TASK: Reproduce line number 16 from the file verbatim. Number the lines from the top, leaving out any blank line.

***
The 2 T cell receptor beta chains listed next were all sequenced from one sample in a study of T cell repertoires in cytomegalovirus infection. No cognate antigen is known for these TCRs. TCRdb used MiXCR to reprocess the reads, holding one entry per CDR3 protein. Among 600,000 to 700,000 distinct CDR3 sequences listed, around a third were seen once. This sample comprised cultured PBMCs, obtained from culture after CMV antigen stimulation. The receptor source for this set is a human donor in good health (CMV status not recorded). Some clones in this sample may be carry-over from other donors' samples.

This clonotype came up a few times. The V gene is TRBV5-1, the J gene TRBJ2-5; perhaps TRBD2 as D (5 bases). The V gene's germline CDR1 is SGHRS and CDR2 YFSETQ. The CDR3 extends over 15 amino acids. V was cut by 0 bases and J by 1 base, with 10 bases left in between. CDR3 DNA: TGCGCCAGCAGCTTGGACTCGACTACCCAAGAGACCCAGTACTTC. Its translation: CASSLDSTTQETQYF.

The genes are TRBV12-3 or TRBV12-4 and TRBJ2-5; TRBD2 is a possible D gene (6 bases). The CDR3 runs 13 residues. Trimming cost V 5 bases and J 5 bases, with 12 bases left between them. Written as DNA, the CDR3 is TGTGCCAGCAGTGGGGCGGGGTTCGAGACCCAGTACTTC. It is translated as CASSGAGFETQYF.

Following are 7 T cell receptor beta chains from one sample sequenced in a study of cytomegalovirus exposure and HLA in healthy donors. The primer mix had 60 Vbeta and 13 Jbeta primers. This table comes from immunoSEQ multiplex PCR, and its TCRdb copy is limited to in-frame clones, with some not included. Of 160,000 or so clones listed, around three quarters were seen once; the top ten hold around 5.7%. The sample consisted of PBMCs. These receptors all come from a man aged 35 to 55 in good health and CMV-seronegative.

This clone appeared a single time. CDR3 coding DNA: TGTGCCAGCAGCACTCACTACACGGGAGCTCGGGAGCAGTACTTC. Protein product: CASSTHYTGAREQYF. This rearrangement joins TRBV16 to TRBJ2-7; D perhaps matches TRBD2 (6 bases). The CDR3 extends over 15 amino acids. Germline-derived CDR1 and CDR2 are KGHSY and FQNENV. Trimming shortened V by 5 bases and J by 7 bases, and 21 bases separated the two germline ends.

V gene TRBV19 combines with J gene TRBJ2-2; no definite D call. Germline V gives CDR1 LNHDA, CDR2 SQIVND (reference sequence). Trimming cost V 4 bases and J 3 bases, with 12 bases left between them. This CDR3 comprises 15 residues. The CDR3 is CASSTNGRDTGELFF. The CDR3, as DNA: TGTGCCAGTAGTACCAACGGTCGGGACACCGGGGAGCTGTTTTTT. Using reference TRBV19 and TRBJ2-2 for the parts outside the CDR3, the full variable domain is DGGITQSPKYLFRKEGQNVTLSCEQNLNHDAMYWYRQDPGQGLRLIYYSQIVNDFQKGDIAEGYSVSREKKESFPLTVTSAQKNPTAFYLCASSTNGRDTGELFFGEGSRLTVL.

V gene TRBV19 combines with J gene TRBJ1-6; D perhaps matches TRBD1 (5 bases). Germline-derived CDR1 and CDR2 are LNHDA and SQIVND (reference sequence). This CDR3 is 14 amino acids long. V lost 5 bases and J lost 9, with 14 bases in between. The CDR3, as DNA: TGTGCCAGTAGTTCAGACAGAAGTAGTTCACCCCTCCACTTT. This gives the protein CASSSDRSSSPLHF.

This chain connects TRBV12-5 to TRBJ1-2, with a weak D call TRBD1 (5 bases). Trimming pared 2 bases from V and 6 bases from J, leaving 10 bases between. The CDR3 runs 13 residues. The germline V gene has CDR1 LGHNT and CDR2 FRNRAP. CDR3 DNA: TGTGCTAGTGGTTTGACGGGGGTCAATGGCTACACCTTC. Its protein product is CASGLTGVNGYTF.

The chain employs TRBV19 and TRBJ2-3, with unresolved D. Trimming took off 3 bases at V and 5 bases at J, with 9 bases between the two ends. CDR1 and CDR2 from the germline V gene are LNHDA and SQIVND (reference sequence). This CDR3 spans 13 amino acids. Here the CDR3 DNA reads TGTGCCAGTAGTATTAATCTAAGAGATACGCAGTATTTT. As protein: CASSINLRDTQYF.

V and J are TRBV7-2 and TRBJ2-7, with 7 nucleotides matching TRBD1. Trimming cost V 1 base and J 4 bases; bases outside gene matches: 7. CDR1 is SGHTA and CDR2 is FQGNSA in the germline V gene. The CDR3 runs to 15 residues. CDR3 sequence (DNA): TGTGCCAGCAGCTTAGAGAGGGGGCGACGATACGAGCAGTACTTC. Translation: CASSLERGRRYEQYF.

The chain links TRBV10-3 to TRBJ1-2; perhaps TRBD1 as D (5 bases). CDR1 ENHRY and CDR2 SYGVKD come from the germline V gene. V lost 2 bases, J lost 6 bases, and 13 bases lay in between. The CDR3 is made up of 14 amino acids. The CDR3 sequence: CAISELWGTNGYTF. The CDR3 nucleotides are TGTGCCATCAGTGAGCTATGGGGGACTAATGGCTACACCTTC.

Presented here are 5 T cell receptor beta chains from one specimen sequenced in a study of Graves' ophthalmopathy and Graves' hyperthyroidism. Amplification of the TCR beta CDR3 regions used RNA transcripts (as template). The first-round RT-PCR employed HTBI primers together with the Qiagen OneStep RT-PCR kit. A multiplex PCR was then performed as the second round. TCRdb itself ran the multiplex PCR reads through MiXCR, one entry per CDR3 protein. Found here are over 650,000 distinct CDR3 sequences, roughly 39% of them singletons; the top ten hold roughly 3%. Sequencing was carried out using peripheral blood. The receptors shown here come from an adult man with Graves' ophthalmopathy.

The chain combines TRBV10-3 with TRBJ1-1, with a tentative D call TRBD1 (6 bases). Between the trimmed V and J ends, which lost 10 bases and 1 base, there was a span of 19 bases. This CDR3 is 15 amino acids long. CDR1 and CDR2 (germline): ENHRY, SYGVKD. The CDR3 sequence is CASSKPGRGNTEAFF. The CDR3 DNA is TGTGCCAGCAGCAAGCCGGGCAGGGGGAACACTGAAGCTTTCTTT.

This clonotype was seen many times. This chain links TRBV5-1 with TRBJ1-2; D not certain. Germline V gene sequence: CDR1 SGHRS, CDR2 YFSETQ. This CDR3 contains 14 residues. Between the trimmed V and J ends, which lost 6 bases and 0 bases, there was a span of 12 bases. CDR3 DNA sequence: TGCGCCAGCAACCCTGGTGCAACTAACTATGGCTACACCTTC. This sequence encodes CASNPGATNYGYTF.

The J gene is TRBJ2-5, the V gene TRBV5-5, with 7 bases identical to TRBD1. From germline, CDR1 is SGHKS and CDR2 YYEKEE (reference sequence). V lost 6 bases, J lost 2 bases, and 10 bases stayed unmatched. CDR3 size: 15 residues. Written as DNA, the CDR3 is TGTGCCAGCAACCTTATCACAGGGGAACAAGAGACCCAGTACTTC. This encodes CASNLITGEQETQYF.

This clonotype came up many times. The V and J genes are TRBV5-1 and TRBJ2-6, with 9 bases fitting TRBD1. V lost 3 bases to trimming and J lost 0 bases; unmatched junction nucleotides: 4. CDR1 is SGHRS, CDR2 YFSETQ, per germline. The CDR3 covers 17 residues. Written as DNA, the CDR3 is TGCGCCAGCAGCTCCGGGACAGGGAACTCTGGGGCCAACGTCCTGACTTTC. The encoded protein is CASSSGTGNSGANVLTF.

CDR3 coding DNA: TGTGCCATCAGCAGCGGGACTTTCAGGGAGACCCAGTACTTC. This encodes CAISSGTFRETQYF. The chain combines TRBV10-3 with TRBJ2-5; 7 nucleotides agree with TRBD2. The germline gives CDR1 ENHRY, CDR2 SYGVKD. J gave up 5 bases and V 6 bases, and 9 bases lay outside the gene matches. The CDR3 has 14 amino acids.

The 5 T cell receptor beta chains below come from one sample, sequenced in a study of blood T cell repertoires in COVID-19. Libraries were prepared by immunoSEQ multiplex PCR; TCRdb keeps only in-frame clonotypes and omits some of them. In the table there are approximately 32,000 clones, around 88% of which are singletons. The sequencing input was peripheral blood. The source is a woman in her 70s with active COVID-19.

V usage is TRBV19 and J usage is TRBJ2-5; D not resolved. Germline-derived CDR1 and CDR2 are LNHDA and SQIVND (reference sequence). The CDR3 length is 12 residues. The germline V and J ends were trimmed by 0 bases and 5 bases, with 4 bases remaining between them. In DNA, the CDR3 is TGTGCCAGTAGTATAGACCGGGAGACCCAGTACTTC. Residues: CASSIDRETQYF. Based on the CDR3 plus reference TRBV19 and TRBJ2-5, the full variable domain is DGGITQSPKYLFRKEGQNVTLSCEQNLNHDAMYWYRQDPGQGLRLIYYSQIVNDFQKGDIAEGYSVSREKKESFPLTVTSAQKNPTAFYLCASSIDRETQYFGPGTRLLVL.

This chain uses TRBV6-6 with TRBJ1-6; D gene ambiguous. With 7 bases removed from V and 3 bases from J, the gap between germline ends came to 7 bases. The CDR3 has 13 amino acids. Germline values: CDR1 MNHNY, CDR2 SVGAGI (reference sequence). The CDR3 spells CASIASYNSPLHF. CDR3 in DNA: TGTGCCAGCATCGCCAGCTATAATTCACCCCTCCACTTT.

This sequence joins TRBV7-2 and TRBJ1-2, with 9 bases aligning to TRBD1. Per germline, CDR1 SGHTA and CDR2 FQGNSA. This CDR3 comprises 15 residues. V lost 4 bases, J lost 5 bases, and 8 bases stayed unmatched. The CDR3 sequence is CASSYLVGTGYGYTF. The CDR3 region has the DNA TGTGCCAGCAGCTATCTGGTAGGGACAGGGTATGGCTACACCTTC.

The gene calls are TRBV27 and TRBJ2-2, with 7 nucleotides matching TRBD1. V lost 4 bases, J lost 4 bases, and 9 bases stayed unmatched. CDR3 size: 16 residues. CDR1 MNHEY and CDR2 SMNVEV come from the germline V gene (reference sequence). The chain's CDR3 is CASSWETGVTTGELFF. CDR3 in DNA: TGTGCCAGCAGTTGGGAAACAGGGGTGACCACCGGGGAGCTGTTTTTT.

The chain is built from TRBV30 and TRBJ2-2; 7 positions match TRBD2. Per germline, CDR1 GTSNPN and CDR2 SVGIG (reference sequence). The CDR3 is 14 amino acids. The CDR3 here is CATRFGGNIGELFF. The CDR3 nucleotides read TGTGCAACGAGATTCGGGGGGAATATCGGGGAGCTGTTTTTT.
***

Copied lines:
This clonotype came up many times. The V and J genes are TRBV5-1 and TRBJ2-6, with 9 bases fitting TRBD1. V lost 3 bases to trimming and J lost 0 bases; unmatched junction nucleotides: 4. CDR1 is SGHRS, CDR2 YFSETQ, per germline. The CDR3 covers 17 residues. Written as DNA, the CDR3 is TGCGCCAGCAGCTCCGGGACAGGGAACTCTGGGGCCAACGTCCTGACTTTC. The encoded protein is CASSSGTGNSGANVLTF.